There will be more new posts here eventually, but I’m still very busy with work, estate stuff and a sick mother in hospital, so there’s not a lot of blogging right now. However, I got some new toys and have some Masters-of-the-Universe-Piece Theatre toy photo stories in the works.
Meanwhile, I’ve been busy elsewhere, so here are some links where you could find me of late:
At Galactic Journey, I delve further into the Lancer Conan series, particularly into what were then the last three volumes, chronicling Conan’s later career as King of Aquilonia and beyond. Actually, I was just supposed to cover Conan of the Isles, still the chronologically final Conan story, by L. Sprague De Camp and Lin Carter, but I also did The Hour of the Dragon a.k.a. Conan the Conqueror by Robert E. Howard, because it’s just so damned good, and The Return of Conan a.k.a. Conan the Avenger by Björn Nyberg and L. Sprague De Camp, which is basically fanfiction, but bridges the gap between The Hour of the Dragon and Conan of the Isles. There was a further volume by De Camp and Carter called Conan of Aquilonia, which does show us Conan and his teenaged son Conn, but that doesn’t come out until 1977.
There’s also a segment about the latest protests and legal battles of 1968, which gives us the proto-RAF being the raging arseholes that they were, a reminder that Horst Mahler wasn’t always a terrible person (and honestly, nothing short of “replaced by an android or a pod person” can explain Horst Mahler’s 180 degree political turnabout) and of course Beate Klarsfeld’s legendary exercise in Nazi punching, when she slapped ex-Nazi and then West German chancellor Kurt Georg Kiesinger. Until very recently, Kiesinger was considered the worst chancellor postwar Germany ever had, though Olaf Scholz seems intent to give him a run for his money. Though at least Olaf Scholz is not a Nazi. He’s just incompetent and possibly a fraud. As for Beate Klarsfeld, she’s still alive at 84 and a really awesome woman and I still think it’s a pity that she did not get to be German president, because she would have been a much better choice than Joachim Gauck.
In Germany, the year 1968 is permanently associated with student protests and the counter culture. The veterans (or would-be veterans) of those protests were my teachers and they kept on raving how awesome 1968 was and how it was the year of miracles. As a result, part of me always wished I could have been alive and conscious then and experience the protests and the general. But revisiting 1968 for Galactic Journey, it suddenly doesn’t look nearly as great. For starters, a lot of the big protests actually happened the year before, most of the protests involved a lot of violence, usually on the side of the police, but also on the side of the protesters, and a lot of the big names of the 1968 counter culture were actually arseholes. Which shouldn’t have surprised me, considering many of my teachers, but it still did.
I also was on the Light On Light Through podcast with host Paul Levinson and Joel McKinnon of the Seldon Crisis podcast. In the main episode, we talk about season 2 of the Foundation TV-show, since we’re all big fans of the books. However, there’s also a second episode taken from the pre-chat where we talk about the new (and possibly final) Beatles song “Now and Then” and also talk about the Beatles’ adventures in Hamburg St. Pauli.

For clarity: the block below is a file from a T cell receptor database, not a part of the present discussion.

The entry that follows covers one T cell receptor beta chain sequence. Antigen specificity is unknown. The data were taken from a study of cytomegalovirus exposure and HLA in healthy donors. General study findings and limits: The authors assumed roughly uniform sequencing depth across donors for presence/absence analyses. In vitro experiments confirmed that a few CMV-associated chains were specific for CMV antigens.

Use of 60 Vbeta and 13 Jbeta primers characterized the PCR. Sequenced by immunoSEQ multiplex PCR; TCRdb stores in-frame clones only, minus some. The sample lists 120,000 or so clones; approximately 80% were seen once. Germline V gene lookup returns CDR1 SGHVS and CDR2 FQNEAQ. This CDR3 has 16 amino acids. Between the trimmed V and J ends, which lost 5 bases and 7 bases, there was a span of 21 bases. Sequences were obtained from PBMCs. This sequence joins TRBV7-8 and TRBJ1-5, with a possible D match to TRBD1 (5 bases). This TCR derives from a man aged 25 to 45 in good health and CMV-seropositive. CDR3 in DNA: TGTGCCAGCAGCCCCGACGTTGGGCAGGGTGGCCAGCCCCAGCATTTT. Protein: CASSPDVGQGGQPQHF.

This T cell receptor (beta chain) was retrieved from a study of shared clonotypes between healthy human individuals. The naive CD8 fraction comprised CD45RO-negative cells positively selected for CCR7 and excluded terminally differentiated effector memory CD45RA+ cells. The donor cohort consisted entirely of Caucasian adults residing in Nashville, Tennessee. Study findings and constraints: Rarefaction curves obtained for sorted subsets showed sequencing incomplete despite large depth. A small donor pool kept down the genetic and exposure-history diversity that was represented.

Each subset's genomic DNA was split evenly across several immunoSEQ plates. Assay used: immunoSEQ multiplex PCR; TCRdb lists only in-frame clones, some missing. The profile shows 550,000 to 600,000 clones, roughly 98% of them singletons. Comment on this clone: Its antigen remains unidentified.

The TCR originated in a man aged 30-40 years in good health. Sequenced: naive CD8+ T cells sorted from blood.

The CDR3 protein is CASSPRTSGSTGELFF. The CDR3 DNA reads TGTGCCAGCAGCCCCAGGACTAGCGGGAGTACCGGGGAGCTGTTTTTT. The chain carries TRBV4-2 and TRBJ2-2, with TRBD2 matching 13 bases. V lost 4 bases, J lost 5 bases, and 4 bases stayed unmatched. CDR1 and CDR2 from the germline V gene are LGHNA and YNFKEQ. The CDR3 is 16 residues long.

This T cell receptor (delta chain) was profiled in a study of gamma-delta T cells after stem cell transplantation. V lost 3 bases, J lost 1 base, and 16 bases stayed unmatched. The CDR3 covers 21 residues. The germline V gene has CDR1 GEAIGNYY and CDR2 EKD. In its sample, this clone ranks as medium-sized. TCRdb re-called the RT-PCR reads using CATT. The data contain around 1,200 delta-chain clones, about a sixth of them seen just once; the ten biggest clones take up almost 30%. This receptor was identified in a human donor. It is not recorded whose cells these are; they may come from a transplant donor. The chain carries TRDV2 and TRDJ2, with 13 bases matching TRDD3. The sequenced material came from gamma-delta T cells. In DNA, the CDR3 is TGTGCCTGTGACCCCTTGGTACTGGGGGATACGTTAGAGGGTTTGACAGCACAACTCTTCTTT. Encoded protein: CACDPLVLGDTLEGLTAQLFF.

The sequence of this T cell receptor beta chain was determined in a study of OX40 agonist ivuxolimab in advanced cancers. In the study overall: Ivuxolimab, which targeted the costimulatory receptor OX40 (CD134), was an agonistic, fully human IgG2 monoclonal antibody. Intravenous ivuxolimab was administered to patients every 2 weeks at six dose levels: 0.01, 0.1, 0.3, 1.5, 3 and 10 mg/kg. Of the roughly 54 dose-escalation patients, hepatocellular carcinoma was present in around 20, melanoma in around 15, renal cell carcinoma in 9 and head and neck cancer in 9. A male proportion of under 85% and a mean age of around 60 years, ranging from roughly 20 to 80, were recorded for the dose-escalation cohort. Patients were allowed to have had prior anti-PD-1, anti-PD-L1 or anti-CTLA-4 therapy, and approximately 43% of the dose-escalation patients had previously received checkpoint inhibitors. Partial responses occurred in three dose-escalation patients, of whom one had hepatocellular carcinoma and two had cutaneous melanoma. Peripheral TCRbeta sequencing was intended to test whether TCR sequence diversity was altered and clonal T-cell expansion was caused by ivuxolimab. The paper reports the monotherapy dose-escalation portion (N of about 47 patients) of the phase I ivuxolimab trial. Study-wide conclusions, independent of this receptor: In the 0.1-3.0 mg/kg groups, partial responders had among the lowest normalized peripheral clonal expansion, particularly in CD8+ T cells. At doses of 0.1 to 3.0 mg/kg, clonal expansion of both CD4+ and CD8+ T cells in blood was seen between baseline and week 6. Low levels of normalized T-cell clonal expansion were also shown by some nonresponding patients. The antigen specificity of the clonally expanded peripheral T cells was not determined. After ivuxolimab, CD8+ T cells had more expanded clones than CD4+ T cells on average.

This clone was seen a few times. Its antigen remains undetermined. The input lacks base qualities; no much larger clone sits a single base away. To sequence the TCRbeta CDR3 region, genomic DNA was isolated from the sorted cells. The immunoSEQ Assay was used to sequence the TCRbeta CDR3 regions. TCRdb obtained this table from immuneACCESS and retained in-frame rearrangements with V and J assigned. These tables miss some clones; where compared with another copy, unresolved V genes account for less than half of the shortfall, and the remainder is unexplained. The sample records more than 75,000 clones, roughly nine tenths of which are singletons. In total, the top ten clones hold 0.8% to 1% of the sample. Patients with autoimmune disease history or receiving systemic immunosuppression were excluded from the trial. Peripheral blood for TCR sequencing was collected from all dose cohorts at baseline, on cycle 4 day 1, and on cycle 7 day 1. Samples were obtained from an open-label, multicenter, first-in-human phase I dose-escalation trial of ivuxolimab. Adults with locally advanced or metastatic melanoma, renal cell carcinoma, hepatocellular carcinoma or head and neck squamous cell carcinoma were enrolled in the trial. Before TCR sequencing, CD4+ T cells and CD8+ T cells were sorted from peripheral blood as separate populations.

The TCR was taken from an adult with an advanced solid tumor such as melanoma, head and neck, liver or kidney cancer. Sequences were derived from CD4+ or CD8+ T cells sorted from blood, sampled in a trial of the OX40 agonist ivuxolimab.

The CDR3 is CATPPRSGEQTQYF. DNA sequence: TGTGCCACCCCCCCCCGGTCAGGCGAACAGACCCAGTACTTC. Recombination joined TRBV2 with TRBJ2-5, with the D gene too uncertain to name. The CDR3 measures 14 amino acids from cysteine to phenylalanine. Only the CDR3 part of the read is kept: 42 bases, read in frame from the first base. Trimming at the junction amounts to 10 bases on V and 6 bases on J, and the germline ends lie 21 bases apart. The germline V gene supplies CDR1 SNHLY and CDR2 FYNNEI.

Going back another thirty years in time from the 1960s to the 1930s, I was also on the Postcards from a Dying World podcast with host David Agranoff and Steve Davidson of Amazing Stories. We discuss the Sci-Fi Hall of Fame anthology from 1970, edited by Robert Silverberg, which collected the best science fiction stories published before the inception of the Nebula Awards in 1965, as voted upon by the members of the then newly formed SFWA, and in particular the first story, “A Martian Odyssey” by Stanley G. Weinbaum, originally published in 1934. The audio only version is here, while the video version is here.
Finally, since I promised you new toys and stories, enjoy this sneak peak featuring Whiplash and his estranged brother Ceratus, leader of the Caligars, i.e. the alligator people living in the caves of Subternia. Whiplash has been a Masters of the Universe mainstay since the 1980s, but his brother Ceratus only appeared in a few episodes of the 2002 cartoon. However, they actually made a figure of him in the Masters of the Universe Classics toyline and was lucky enough to get him.
You dare show your face in Subternia again, traitor?
Hi, brother. Missed you, too. Well, not really.
You’re a disgrace to our people, Torrant. And what are you wearing?
We are Caligars. We do not need armour. And you look ridiculous.
Well, I think it looks cool and menacing.
It’s purple. Bright purple.
Says the guy who’s wearing earrings. And a nose ring.
My rings are my badge of office as leader of our people. And what’s your excuse?
Yeah, rub it in that you got to become king and not me. Jerk.
Oh, cursed be the day our mother laid the egg that hatched you. And now get out of my sight and run back to Skeletor.
That’s it for now. I hope to have more for you soon, once life calms down a little.